Sony Now Supports AOSP For All Of Its 2014 Devices With Qualcomm Chips

Today, Sony announced that all of its Qualcomm-based devices from 2014 will now be supported by its own Open Device project for Xperia devices. Sony has started supporting AOSP (Android Open Source Project) for its devices, beginning with the Xperia S in 2012, and since then the company has expanded the AOSP support to more of its devices.

Earlier this year, Sony even hired one of the more prominent developers from the custom ROM community formed around Sony's devices. Back in October, he said that Sony is working on unifying the kernel for its devices, in order to provide faster updates. It seems the company chose to focus on all Qualcomm-based devices for now in order to create that unified kernel, as most of its devices were already using Qualcomm's chips.

The devices that weren't already supported but have been added to the list now are the Xperia E3 and Xperia T3, which were released this year. The company has also updated the source code for the Xperia T2 and Xperia M2 to improve stability.

Sony affirms that the software may still be buggy, and that you should be aware of that before you try putting the AOSP ROM on your own smartphone:

"As usual, you should be aware of [sic] that this software is not intended for daily use as there are important limitations. For example, the camera is not working and the modem is not enabled, which means you cannot take photos or make phone calls."

Sony has generally been a good supporter of the ROM community, with a few exceptions, such as when it made it so the camera software breaks if the bootloader was unlocked for its Xperia Z1.  

The influence of the ROM community on the mainstream market is not as strong as it was in the early days of Android, when one device that was heavily supported by the community could also become highly popular in the mainstream. However, it's still reassuring to know that even if Sony stops supporting its phones after a certain period, developers from the ROM community can take that AOSP code and keep the devices updated for a longer period of time.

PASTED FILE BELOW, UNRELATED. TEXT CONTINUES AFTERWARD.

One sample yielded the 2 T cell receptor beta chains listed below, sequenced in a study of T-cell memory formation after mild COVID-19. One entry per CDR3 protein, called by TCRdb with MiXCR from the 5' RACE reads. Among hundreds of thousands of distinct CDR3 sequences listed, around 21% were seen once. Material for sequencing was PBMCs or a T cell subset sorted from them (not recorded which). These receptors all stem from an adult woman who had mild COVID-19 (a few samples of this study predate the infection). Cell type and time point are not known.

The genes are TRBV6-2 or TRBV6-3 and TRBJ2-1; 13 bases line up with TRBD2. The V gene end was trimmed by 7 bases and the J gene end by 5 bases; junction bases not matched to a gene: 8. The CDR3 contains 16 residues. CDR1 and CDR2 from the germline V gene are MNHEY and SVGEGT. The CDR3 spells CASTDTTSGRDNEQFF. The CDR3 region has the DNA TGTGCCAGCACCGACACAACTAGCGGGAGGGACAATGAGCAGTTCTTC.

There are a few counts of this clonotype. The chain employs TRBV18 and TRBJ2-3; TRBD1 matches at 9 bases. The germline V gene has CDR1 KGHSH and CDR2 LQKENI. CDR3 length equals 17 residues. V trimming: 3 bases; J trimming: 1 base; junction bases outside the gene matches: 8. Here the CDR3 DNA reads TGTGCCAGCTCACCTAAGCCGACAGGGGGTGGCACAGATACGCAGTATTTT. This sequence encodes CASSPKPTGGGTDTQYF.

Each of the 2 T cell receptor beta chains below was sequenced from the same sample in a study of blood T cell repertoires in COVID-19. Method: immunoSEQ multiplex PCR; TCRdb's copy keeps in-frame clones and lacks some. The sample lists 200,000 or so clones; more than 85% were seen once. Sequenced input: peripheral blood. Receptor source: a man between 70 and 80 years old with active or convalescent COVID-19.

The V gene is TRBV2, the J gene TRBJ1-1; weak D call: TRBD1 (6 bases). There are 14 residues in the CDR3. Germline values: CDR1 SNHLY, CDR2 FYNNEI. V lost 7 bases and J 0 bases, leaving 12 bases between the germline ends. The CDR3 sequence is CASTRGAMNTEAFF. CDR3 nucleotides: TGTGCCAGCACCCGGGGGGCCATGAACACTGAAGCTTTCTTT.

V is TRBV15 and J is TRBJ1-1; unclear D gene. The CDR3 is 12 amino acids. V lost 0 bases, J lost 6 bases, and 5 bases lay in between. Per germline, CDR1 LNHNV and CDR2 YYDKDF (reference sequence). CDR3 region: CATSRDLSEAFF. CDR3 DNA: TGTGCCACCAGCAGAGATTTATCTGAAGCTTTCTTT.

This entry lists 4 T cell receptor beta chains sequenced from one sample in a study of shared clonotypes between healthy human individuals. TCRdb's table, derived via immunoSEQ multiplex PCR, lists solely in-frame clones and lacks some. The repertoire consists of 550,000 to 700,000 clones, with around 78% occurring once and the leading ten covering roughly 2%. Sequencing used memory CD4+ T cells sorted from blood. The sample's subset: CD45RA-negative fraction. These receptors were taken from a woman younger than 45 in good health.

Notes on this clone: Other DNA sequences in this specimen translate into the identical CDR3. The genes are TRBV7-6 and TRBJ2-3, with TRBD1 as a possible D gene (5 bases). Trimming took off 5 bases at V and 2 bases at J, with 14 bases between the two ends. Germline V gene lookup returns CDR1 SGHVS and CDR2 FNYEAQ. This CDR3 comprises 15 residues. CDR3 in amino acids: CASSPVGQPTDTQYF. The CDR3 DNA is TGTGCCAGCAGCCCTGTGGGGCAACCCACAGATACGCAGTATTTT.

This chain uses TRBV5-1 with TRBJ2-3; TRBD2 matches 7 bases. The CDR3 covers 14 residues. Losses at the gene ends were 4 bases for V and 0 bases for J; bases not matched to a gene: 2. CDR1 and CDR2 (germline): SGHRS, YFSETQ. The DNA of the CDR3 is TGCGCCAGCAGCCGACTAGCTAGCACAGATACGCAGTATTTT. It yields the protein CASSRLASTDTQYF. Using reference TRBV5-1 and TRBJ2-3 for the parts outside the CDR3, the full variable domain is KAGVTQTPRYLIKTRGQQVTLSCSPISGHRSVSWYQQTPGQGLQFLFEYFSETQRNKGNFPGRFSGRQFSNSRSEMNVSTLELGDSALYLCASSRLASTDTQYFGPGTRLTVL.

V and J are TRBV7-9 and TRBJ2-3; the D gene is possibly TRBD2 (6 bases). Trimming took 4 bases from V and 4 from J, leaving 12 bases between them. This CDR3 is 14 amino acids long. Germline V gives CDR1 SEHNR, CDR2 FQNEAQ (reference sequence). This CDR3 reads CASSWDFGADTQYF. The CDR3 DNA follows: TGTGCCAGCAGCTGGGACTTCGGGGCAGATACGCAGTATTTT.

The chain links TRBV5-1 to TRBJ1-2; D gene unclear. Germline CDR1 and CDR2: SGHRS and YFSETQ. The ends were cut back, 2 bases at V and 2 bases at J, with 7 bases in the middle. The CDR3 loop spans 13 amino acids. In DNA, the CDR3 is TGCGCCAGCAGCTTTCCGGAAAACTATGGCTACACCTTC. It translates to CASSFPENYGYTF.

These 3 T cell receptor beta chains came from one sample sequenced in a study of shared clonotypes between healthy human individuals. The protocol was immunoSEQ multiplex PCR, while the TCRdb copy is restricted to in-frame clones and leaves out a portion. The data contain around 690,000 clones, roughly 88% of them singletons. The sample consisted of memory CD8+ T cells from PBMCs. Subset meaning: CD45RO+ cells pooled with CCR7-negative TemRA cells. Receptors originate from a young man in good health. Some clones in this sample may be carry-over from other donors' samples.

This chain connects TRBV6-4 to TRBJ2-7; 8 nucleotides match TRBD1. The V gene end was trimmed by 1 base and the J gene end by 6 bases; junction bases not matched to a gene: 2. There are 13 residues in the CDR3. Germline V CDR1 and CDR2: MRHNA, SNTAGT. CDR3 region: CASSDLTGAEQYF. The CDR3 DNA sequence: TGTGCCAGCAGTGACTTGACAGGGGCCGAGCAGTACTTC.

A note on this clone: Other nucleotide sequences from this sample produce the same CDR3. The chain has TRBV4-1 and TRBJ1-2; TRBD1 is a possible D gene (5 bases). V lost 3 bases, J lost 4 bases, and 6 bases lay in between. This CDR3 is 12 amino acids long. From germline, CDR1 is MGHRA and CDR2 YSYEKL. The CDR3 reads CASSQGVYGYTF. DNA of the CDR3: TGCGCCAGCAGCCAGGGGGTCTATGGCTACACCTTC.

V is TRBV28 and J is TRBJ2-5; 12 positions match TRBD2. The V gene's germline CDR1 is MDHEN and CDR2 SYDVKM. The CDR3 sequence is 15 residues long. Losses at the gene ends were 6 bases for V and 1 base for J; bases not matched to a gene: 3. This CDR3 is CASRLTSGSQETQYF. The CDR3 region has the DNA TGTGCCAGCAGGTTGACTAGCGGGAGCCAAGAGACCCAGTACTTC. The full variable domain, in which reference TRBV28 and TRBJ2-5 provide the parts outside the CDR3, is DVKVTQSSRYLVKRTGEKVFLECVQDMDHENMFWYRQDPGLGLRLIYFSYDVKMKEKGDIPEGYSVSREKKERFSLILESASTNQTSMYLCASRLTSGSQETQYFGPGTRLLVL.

Developers who want to take a look at Sony's AOSP code and compile it for certain Sony devices can check out the AOSP for Xperia page on the company's website.

Follow us @tomshardware, on Facebook and on Google+.

Lucian Armasu
Lucian Armasu is a Contributing Writer for Tom's Hardware US. He covers software news and the issues surrounding privacy and security.
  • ubercake
    Does AOSP have anything to do with people's data no longer being hacked on a Sony network? If it does, I'm in.
  • jverducci
    Seeing Android 4.4.4 run smoothly like that on Sony's 2012 Xperia S is impressive... But will it still be a viable OS for everyday use on a phone that is approaching 3 years old? Props to Sony for supporting AOSP on more than just their latest device!